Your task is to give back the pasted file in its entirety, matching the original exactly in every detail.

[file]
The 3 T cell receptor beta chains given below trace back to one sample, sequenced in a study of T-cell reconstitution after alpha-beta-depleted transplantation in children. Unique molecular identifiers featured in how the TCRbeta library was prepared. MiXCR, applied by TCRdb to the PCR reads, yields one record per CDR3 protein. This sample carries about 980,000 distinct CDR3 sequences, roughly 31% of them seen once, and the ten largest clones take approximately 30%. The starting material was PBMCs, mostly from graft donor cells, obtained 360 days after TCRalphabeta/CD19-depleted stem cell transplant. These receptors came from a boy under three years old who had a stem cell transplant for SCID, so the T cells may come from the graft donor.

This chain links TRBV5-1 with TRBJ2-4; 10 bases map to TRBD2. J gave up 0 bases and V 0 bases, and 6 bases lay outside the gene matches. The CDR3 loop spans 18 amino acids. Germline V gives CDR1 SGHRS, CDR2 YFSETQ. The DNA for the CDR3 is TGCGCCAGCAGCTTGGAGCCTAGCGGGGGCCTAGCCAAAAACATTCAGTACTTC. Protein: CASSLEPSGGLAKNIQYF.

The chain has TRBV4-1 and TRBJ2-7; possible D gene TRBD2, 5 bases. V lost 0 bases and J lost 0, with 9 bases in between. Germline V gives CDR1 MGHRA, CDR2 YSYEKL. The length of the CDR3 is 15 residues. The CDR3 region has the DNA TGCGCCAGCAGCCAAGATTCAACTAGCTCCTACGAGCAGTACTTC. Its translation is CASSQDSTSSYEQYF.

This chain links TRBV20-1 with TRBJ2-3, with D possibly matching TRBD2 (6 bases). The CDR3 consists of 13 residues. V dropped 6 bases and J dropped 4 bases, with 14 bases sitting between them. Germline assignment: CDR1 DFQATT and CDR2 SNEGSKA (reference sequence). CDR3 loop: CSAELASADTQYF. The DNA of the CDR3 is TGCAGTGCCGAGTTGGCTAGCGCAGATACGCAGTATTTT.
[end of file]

The 3 T cell receptor beta chains given below trace back to one sample, sequenced in a study of T-cell reconstitution after alpha-beta-depleted transplantation in children. Unique molecular identifiers featured in how the TCRbeta library was prepared. MiXCR, applied by TCRdb to the PCR reads, yields one record per CDR3 protein. This sample carries about 980,000 distinct CDR3 sequences, roughly 31% of them seen once, and the ten largest clones take approximately 30%. The starting material was PBMCs, mostly from graft donor cells, obtained 360 days after TCRalphabeta/CD19-depleted stem cell transplant. These receptors came from a boy under three years old who had a stem cell transplant for SCID, so the T cells may come from the graft donor.

This chain links TRBV5-1 with TRBJ2-4; 10 bases map to TRBD2. J gave up 0 bases and V 0 bases, and 6 bases lay outside the gene matches. The CDR3 loop spans 18 amino acids. Germline V gives CDR1 SGHRS, CDR2 YFSETQ. The DNA for the CDR3 is TGCGCCAGCAGCTTGGAGCCTAGCGGGGGCCTAGCCAAAAACATTCAGTACTTC. Protein: CASSLEPSGGLAKNIQYF.

The chain has TRBV4-1 and TRBJ2-7; possible D gene TRBD2, 5 bases. V lost 0 bases and J lost 0, with 9 bases in between. Germline V gives CDR1 MGHRA, CDR2 YSYEKL. The length of the CDR3 is 15 residues. The CDR3 region has the DNA TGCGCCAGCAGCCAAGATTCAACTAGCTCCTACGAGCAGTACTTC. Its translation is CASSQDSTSSYEQYF.

This chain links TRBV20-1 with TRBJ2-3, with D possibly matching TRBD2 (6 bases). The CDR3 consists of 13 residues. V dropped 6 bases and J dropped 4 bases, with 14 bases sitting between them. Germline assignment: CDR1 DFQATT and CDR2 SNEGSKA (reference sequence). CDR3 loop: CSAELASADTQYF. The DNA of the CDR3 is TGCAGTGCCGAGTTGGCTAGCGCAGATACGCAGTATTTT.